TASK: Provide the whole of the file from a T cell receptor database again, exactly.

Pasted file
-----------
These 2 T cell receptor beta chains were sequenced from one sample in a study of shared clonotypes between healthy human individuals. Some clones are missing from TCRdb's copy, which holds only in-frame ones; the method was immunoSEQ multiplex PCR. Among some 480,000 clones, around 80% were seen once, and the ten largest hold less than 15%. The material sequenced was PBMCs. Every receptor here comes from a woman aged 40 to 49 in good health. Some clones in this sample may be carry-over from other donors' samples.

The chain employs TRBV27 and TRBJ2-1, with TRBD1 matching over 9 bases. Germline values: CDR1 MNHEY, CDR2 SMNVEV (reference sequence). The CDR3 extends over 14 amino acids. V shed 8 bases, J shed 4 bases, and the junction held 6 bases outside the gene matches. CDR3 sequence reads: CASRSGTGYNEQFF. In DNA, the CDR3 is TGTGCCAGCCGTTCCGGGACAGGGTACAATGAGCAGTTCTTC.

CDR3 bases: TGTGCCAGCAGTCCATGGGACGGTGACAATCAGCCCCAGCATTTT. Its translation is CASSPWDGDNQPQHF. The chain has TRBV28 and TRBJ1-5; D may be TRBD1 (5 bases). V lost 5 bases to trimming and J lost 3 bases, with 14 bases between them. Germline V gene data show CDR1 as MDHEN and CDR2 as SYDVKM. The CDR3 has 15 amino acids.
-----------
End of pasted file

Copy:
These 2 T cell receptor beta chains were sequenced from one sample in a study of shared clonotypes between healthy human individuals. Some clones are missing from TCRdb's copy, which holds only in-frame ones; the method was immunoSEQ multiplex PCR. Among some 480,000 clones, around 80% were seen once, and the ten largest hold less than 15%. The material sequenced was PBMCs. Every receptor here comes from a woman aged 40 to 49 in good health. Some clones in this sample may be carry-over from other donors' samples.

The chain employs TRBV27 and TRBJ2-1, with TRBD1 matching over 9 bases. Germline values: CDR1 MNHEY, CDR2 SMNVEV (reference sequence). The CDR3 extends over 14 amino acids. V shed 8 bases, J shed 4 bases, and the junction held 6 bases outside the gene matches. CDR3 sequence reads: CASRSGTGYNEQFF. In DNA, the CDR3 is TGTGCCAGCCGTTCCGGGACAGGGTACAATGAGCAGTTCTTC.

CDR3 bases: TGTGCCAGCAGTCCATGGGACGGTGACAATCAGCCCCAGCATTTT. Its translation is CASSPWDGDNQPQHF. The chain has TRBV28 and TRBJ1-5; D may be TRBD1 (5 bases). V lost 5 bases to trimming and J lost 3 bases, with 14 bases between them. Germline V gene data show CDR1 as MDHEN and CDR2 as SYDVKM. The CDR3 has 15 amino acids.